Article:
The brining of the turkey I leave to the men in my family; my job is to roast the bird after brining. This brine recipe is slightly adapted from the New York Times. We make the brine the Monday of Thanksgiving week. Let it chill overnight, then immerse the turkey and let it brine for 48 hours, removing it from the brine on Thanksgiving morning when you rinse and then roast it. The turkey is always moist and flavorful.
Brined and Roasted Turkey
1 (14-16 lb.) turkey
2 gallons water
3/4 c + 2 Tbsp. kosher salt
3/4 c. sugar
1 carrot, peeled and diced
1 large white onion, peeled and diced
1/4 c. diced celery
1 large leek, cleaned and chopped
2 fresh bay leaves
1 Tbsp. mixed peppercorns
1 Tbsp. coriander seeds
2 dried red chili peppers
1 tsp. fennel seeds
2 star anise
1 tsp. dried thyme
Aromatics for the Turkey
1/2 large onion, peeled and sliced
1/2 large lemon, sliced
1/4 apple or Asian pear
2 fresh bay leaves
handful of fresh herbs – sage, rosemary, thyme, and parsley
1/3 c. unsalted butter, melted
sprinkling of onion powder, garlic powder, sweet paprika
On Monday: Prepare the brine by bringing 1 gallon of the water to a boil. Remove from the heat, add salt and sugar, then stir to dissolve. Add vegetables, herbs, and spices. Stir to mix. Add 1 more gallon of water. Stir to mix. Refrigerate overnight until cold.
On Tuesday: Remove giblets and neck from the turkey cavity and set them aside for stock. Transfer brine to a 21-quart pot, 5-gallon bucket, or other large plastic container. Submerge the turkey in the brine, cavity side up. If necessary add a bit more water to submerge the bird. Cover with a lid. Place in the refrigerator for 48 hours, stirring occasionally.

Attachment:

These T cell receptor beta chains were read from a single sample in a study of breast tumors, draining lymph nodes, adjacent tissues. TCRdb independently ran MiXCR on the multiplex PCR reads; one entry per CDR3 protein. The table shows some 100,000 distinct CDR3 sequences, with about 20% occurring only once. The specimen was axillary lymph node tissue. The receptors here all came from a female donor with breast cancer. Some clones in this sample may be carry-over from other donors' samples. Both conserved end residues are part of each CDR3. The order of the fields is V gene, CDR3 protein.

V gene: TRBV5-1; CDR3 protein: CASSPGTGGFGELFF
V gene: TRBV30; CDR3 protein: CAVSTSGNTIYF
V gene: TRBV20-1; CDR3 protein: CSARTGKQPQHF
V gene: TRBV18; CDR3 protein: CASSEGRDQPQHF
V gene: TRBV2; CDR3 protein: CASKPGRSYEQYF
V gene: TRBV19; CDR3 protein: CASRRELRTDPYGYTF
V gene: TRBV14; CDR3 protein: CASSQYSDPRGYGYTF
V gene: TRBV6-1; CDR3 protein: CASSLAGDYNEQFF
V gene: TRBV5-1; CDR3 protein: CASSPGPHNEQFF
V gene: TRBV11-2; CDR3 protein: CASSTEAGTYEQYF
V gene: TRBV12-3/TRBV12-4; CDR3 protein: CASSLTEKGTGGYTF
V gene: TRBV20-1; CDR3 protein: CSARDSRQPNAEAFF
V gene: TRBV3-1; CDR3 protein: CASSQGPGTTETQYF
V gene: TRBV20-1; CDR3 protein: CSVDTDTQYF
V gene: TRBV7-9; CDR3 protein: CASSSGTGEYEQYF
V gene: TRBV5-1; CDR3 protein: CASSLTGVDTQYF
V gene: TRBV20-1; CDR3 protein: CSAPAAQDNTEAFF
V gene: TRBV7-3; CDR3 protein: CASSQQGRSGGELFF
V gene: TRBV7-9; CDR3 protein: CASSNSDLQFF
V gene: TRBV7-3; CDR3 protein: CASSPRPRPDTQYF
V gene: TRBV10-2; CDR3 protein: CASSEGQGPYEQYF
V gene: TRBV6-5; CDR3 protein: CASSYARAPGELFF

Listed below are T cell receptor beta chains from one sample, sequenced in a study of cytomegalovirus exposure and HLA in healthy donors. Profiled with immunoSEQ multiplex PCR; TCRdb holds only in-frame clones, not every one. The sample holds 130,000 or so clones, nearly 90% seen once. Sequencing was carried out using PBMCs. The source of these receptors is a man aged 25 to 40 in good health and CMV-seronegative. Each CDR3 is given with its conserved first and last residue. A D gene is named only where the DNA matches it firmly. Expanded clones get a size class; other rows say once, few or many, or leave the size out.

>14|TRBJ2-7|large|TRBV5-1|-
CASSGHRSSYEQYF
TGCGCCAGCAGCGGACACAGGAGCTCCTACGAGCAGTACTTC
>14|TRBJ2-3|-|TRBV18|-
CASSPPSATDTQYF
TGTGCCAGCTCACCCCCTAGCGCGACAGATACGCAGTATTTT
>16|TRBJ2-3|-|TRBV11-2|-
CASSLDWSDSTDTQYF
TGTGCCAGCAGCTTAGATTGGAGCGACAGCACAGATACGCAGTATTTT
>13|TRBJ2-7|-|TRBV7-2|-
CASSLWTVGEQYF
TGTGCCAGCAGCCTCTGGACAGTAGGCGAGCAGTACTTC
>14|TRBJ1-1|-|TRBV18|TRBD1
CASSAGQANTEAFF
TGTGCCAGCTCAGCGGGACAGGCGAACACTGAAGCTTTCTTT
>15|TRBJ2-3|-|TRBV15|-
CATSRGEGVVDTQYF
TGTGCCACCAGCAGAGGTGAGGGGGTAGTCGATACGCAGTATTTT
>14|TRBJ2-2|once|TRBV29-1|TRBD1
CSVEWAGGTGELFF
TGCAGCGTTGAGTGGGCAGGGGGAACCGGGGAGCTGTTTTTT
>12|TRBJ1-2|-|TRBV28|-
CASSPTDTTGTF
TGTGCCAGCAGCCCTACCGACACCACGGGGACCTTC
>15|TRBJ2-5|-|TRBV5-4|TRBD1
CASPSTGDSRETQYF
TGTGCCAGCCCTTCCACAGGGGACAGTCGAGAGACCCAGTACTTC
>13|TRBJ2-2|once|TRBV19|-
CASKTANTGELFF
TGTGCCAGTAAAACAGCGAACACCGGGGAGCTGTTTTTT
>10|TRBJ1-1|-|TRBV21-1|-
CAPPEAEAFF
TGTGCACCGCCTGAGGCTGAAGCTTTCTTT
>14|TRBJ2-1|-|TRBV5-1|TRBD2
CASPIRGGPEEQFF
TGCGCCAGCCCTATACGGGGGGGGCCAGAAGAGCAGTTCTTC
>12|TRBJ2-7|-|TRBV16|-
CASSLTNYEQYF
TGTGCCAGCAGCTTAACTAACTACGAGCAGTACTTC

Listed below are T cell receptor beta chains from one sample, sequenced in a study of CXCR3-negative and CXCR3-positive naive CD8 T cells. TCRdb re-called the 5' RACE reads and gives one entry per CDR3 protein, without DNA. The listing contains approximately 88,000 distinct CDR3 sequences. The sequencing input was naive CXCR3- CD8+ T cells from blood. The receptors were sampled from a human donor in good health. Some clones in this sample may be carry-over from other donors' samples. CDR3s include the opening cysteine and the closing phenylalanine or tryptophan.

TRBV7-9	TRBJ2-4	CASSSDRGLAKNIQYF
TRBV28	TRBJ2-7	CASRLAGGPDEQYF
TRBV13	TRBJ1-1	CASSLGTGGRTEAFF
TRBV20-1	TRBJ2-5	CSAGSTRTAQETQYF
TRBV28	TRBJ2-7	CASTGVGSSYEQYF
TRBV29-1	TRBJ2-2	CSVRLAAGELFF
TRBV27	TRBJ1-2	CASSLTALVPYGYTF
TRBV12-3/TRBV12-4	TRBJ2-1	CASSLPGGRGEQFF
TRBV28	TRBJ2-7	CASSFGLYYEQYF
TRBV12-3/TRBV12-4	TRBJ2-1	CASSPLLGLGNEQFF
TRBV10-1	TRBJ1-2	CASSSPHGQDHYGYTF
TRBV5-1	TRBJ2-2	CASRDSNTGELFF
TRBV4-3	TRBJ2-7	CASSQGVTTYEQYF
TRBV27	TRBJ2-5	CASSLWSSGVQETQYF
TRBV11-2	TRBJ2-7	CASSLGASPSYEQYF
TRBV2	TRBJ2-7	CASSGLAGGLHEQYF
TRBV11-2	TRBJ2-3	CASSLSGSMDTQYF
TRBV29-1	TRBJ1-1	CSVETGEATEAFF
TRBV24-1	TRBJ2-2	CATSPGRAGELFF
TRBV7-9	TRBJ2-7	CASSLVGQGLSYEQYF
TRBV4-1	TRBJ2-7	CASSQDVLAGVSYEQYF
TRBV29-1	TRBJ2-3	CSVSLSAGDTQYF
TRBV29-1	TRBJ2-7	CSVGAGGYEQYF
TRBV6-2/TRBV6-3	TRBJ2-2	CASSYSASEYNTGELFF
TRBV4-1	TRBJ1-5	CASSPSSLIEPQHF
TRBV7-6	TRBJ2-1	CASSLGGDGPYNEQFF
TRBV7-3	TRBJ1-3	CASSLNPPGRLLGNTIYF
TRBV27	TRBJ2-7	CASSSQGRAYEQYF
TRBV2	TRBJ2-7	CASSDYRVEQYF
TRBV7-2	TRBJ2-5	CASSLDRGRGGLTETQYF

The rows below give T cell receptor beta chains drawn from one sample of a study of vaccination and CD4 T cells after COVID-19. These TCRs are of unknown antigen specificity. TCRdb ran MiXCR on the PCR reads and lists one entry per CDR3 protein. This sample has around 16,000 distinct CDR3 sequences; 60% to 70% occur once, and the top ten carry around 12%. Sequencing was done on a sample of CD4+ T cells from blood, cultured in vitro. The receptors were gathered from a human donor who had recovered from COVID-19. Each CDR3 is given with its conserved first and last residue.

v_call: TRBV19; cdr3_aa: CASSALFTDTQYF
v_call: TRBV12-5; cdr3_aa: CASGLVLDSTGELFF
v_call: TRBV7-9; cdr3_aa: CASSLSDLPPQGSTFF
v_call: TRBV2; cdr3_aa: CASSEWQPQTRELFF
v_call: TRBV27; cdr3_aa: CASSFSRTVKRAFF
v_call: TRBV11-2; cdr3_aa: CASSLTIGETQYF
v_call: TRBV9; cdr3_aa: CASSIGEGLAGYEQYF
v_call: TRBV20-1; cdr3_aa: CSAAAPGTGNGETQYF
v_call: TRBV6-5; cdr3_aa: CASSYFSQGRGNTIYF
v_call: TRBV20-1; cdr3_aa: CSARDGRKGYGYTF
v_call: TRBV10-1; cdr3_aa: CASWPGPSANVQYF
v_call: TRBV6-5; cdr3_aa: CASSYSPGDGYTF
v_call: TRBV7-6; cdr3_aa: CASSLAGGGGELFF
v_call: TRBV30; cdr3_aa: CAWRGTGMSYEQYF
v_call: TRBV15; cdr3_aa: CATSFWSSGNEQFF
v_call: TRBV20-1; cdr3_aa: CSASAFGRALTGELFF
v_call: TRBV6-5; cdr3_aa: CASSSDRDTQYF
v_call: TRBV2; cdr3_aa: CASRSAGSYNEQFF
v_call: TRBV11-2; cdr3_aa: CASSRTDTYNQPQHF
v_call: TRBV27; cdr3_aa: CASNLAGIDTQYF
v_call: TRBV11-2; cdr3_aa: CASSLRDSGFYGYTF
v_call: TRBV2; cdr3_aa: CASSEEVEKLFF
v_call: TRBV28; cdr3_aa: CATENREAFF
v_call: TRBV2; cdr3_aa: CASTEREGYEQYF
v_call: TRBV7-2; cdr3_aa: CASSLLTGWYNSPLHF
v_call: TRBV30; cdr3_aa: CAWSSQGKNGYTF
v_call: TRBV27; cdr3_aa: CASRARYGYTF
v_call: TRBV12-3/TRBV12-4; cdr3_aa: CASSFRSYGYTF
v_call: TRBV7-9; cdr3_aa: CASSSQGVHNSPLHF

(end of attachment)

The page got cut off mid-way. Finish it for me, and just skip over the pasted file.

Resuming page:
On Thursday (Thanksgiving morning): Remove turkey from brine, then rinse the turkey. Place it on a rack inside a roasting pan. Let sit at room temperature for at least one hour.
Roasting the Turkey: Preheat oven to 425 degrees. Insert the onion, lemon, apple or Asian pear, and the fresh herbs into the turkey cavity. Brush the outside skin with butter, and season with a generous sprinkling of onion powder, garlic powder, and a bit of sweet paprika. Roast for 25 minutes. Lower the heat to 350 degrees and continue cooking for another 2 hours or until the deepest part of the thigh registers 165 degrees using an instant read thermometer.
The porcini mushroom potatoes are a nice variation on the mashed potato theme, delicious along side the Thanksgiving turkey, or steak, or even chicken cutlets. They can also be used as a filling for pierogies, knishes, and savory pies.
Porcini Mushroom Mashed Potatoes
14 medium to large Yukon Gold potatoes, peeled and cubed
9 Tbsp. salted butter, diced and at room temperature
3/4-1 c. milk, warmed
1/4 c. dried porcini mushrooms
2 Tbsp. flat leaf Italian parsley, chopped
salt and pepper to taste
Place potatoes in a 6 quart stockpot. Cover with cold water and bring to a boil. Add two teaspoons of kosher salt and let boil for 15-20 minutes until potatoes are fork tender. While the potatoes are boiling you will need to rehydrate the mushrooms. Do this by placing the porcinis in a bowl. Cover with 1 cup boiling water. Let sit 5-10 minutes until mushrooms are soft. Once they are softened drain and chop porcinis. Drain potatoes and let sit for 1 minute, then return potatoes to the stockpot and let them dry on medium heat for about 3 minutes, stirring occasionally so they don’t stick to the pan. Transfer dried-out potatoes to a mixing bowl. Add softened butter and milk. Beat on low speed for 20 seconds. Add salt and pepper to taste. Mix again. Add chopped mushrooms and parsley. Mix until they are just incorporated. Serves 8.